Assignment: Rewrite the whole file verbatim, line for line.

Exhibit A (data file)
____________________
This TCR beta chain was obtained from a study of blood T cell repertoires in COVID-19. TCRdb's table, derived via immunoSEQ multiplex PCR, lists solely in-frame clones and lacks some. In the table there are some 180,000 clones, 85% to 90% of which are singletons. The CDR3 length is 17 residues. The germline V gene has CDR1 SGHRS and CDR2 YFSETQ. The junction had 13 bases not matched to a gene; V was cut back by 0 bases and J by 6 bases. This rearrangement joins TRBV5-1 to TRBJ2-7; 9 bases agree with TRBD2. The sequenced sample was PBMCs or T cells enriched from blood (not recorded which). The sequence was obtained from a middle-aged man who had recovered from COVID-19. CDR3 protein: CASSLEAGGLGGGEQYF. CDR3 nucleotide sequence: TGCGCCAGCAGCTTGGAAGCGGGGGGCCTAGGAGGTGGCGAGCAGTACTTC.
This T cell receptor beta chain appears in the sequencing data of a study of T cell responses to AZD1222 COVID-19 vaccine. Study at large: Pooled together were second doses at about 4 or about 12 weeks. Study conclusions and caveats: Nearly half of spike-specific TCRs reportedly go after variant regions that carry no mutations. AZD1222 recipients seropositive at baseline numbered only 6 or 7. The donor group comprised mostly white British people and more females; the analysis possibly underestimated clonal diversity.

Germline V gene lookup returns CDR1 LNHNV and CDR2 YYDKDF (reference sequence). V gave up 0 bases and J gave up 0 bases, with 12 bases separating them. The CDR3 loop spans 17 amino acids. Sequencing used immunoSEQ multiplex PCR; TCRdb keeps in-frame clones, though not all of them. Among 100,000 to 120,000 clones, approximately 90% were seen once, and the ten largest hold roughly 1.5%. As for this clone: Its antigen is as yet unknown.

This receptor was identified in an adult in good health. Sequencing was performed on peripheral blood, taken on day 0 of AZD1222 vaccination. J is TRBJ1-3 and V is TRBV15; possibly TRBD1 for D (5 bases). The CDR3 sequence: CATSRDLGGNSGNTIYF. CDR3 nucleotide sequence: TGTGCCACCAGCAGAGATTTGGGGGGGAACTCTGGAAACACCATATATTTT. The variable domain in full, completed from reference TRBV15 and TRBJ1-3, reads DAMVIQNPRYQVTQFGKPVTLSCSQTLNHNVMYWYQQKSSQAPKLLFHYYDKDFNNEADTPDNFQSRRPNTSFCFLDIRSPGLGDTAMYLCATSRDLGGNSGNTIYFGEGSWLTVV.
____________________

This TCR beta chain was obtained from a study of blood T cell repertoires in COVID-19. TCRdb's table, derived via immunoSEQ multiplex PCR, lists solely in-frame clones and lacks some. In the table there are some 180,000 clones, 85% to 90% of which are singletons. The CDR3 length is 17 residues. The germline V gene has CDR1 SGHRS and CDR2 YFSETQ. The junction had 13 bases not matched to a gene; V was cut back by 0 bases and J by 6 bases. This rearrangement joins TRBV5-1 to TRBJ2-7; 9 bases agree with TRBD2. The sequenced sample was PBMCs or T cells enriched from blood (not recorded which). The sequence was obtained from a middle-aged man who had recovered from COVID-19. CDR3 protein: CASSLEAGGLGGGEQYF. CDR3 nucleotide sequence: TGCGCCAGCAGCTTGGAAGCGGGGGGCCTAGGAGGTGGCGAGCAGTACTTC.
This T cell receptor beta chain appears in the sequencing data of a study of T cell responses to AZD1222 COVID-19 vaccine. Study at large: Pooled together were second doses at about 4 or about 12 weeks. Study conclusions and caveats: Nearly half of spike-specific TCRs reportedly go after variant regions that carry no mutations. AZD1222 recipients seropositive at baseline numbered only 6 or 7. The donor group comprised mostly white British people and more females; the analysis possibly underestimated clonal diversity.

Germline V gene lookup returns CDR1 LNHNV and CDR2 YYDKDF (reference sequence). V gave up 0 bases and J gave up 0 bases, with 12 bases separating them. The CDR3 loop spans 17 amino acids. Sequencing used immunoSEQ multiplex PCR; TCRdb keeps in-frame clones, though not all of them. Among 100,000 to 120,000 clones, approximately 90% were seen once, and the ten largest hold roughly 1.5%. As for this clone: Its antigen is as yet unknown.

This receptor was identified in an adult in good health. Sequencing was performed on peripheral blood, taken on day 0 of AZD1222 vaccination. J is TRBJ1-3 and V is TRBV15; possibly TRBD1 for D (5 bases). The CDR3 sequence: CATSRDLGGNSGNTIYF. CDR3 nucleotide sequence: TGTGCCACCAGCAGAGATTTGGGGGGGAACTCTGGAAACACCATATATTTT. The variable domain in full, completed from reference TRBV15 and TRBJ1-3, reads DAMVIQNPRYQVTQFGKPVTLSCSQTLNHNVMYWYQQKSSQAPKLLFHYYDKDFNNEADTPDNFQSRRPNTSFCFLDIRSPGLGDTAMYLCATSRDLGGNSGNTIYFGEGSWLTVV.